DO-IT Staff Profile

Michael Richardson
Picture of DO-IT Staff member Michael Richardson
DO-IT Staff member Michael

My name is Michael Richardson, and I have been working at DO-IT for two years. Currently, I coordinate the CAREERS K-12 program. The goal of this program is to increase the participation of K-12 students with disabilities in work-based learning experiences, such as job shadows and internships. This also includes providing information and support to parents, educators, and employers.

Shortly after I was born in England, my family emigrated to the USA and we settled in Newport Beach, California, where I spent the first 8 years of my life enjoying the sun and surf. At the age of five, I was found to have a moderate hearing loss in my left ear and was fitted with a hearing aid. As I got older, my hearing loss progressed, and I eventually ended up wearing two hearing aids.

After finishing junior high school in Enumclaw, Washington I attended Charles Wright Academy, a private high school in Tacoma, Washington. My parents felt that a smaller classroom environment would be more conducive to my communication needs. Upon graduating from high school, I decided that I needed to meet other students with hearing loss and chose to attend California State University, Northridge (CSUN) near Los Angeles. Additionally, CSUN is well known for its support services to deaf and hard-of-hearing students, and I was impressed by their professional notetaking services. This was a great experience for me, and I learned sign language through my associations with my deaf friends. I received a Bachelor of Science degree in health education in 1990 and moved back home to Washington with the hopes of finding a job as a health educator.

Upon arriving home, I applied to vocational rehabilitation services for job placement assistance. The job developer, who was assisting me in my job search, asked me if I wanted part-time work as a job coach with her agency. I accepted because I needed a job immediately (I was anxious to get my own bachelor pad and out of my parents' hair!). My first task was job coaching a prep cook who was deaf. It was then that I realized I wanted a career working with people with disabilities. After a few months, I was promoted to a job developer and after two years, I accepted a job as a vocational rehabilitation counselor with the Washington State Division of Vocational Rehabilitation (DVR). I worked for DVR for nearly eight years as a counselor, a regional coordinator of Deaf Services, and as a supervisor. Supervising was fun, but tough considering that most of my staff was much older than I was! Seeking a change in environment and wanting to work with students, I applied for my current position at DO-IT, and here I am!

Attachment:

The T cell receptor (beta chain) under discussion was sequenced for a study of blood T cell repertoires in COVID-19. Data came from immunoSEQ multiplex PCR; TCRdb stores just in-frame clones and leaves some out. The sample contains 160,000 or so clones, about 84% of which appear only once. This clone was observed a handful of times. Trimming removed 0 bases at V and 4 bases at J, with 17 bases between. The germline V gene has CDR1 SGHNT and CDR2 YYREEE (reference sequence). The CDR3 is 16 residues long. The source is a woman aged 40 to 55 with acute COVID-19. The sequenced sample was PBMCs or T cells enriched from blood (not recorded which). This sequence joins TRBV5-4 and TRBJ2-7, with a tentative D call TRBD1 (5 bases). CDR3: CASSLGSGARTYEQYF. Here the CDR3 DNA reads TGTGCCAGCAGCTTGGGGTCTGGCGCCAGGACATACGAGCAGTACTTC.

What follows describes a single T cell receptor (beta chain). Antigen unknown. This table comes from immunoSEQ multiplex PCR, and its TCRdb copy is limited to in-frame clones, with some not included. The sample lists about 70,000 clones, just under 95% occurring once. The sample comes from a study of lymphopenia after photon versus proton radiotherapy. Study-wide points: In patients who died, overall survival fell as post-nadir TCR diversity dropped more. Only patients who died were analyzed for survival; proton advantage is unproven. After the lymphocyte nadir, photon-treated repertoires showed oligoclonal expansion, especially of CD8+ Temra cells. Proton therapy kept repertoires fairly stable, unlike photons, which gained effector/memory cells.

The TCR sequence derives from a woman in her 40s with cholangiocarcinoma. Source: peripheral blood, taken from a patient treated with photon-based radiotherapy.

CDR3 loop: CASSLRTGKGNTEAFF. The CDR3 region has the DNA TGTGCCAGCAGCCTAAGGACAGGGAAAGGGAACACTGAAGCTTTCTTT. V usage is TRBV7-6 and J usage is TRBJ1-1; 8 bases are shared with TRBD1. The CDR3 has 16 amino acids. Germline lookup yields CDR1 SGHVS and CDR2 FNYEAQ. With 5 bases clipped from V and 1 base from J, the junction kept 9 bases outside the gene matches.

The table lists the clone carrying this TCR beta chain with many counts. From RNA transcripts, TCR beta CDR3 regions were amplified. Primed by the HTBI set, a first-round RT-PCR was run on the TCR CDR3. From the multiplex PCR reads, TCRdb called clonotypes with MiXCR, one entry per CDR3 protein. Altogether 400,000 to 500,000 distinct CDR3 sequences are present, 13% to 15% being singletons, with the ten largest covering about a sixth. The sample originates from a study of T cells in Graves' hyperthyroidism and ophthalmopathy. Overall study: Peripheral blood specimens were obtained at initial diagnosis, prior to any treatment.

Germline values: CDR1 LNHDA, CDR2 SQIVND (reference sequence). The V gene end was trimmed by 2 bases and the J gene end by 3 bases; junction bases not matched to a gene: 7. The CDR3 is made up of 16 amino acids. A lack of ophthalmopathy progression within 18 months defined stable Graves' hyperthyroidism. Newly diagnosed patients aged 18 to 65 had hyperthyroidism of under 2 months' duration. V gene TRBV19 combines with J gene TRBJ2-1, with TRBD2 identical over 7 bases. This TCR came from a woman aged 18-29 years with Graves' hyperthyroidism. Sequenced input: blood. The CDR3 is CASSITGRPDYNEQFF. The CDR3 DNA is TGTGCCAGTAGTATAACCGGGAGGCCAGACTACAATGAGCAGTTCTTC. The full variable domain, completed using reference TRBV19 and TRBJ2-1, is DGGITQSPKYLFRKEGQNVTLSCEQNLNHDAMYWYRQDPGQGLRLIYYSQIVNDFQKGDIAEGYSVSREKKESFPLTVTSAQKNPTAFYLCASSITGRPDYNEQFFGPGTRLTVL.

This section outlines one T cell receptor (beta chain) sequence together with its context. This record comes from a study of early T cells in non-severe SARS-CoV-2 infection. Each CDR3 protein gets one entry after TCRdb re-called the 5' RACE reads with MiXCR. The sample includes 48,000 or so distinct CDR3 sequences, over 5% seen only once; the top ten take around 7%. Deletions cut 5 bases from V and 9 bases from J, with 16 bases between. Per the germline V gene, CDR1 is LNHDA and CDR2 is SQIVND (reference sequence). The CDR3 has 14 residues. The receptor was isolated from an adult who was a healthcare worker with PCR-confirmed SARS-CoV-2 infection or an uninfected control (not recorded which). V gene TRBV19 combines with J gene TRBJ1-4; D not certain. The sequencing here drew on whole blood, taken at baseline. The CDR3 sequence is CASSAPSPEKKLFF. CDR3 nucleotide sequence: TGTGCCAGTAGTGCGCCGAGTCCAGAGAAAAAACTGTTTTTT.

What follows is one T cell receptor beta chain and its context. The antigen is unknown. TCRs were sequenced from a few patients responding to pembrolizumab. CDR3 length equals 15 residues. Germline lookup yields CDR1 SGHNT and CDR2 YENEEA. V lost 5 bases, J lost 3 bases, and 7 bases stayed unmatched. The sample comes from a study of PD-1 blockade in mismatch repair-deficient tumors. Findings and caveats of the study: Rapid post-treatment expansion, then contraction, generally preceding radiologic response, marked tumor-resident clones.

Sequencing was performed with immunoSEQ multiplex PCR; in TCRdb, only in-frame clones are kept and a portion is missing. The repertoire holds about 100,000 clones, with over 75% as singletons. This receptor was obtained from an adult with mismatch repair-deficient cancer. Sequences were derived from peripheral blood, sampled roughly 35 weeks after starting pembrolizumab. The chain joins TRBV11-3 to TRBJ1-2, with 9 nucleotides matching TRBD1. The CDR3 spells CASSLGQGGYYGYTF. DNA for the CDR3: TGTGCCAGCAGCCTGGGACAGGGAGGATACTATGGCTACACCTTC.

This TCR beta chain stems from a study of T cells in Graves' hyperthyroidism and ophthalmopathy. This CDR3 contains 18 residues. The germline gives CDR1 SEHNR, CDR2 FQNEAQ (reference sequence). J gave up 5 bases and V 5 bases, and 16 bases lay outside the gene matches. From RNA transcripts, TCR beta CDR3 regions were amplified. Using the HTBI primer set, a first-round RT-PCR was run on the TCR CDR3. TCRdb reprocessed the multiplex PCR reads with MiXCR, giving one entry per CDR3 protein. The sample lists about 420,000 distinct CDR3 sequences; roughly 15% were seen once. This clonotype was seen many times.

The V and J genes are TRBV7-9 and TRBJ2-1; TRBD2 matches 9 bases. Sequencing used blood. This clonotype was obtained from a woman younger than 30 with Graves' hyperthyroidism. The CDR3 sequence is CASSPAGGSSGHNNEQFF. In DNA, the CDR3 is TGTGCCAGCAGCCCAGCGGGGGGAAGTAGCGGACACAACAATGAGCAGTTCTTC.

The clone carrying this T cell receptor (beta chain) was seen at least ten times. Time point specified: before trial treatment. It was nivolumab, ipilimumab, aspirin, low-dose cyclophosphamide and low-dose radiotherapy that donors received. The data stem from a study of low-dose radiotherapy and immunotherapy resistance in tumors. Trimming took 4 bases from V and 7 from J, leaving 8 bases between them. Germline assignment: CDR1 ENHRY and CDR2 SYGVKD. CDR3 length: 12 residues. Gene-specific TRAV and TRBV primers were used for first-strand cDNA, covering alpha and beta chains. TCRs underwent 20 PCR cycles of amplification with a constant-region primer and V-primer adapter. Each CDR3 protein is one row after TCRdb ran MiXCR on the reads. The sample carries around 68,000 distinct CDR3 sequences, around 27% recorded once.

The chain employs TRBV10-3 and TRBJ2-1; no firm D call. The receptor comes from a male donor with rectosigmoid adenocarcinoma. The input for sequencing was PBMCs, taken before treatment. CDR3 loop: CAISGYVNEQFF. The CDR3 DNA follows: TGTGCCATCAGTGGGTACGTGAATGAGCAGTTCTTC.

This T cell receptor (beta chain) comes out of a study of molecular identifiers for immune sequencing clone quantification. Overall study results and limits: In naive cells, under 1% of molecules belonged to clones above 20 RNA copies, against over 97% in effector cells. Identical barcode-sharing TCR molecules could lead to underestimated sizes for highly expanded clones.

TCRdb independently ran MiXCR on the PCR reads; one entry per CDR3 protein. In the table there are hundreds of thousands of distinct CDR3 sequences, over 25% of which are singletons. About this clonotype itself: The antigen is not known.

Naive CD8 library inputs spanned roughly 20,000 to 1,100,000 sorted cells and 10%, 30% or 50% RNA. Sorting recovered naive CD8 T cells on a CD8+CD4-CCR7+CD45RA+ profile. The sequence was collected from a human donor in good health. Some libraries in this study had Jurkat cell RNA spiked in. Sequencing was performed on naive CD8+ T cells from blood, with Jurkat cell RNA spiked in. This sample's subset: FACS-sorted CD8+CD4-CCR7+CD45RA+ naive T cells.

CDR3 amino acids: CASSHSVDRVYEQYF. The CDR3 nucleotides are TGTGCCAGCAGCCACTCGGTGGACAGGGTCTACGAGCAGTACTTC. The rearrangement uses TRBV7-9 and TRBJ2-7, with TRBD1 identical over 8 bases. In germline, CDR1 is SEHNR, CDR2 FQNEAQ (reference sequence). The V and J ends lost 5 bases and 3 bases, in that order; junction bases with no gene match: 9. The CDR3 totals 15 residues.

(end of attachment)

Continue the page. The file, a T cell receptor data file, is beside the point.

Much of my free time is spent with my wife and two little girls, Devon, four years old, Emma, one, and my yellow Lab, Homer. Any other spare time is spent fly-fishing or restoring and riding vintage motorcycles.

My hearing loss has progressed to the severe/profound level in both ears. I use a variety of accommodations, such as a TTY and Voice-Carry-Over (VCO) phone, an e-mail pager, and sign language interpreters for meetings and conferences. I have no problem being deaf, but at the same time I would like to maintain and improve my oral communication skills as much as possible. That's why I decided to go high tech! On November 5, 2001, I had cochlear implant surgery and on December 3rd I had my device hooked up. In just over two weeks, things have really improved for me. Lipreading and oral communication is much easier and I can carry on a phone conversation with some family members (familiar voices). With additional programming and adjustments over the next several months, further improvements are expected! It has been a new and exciting experience for me!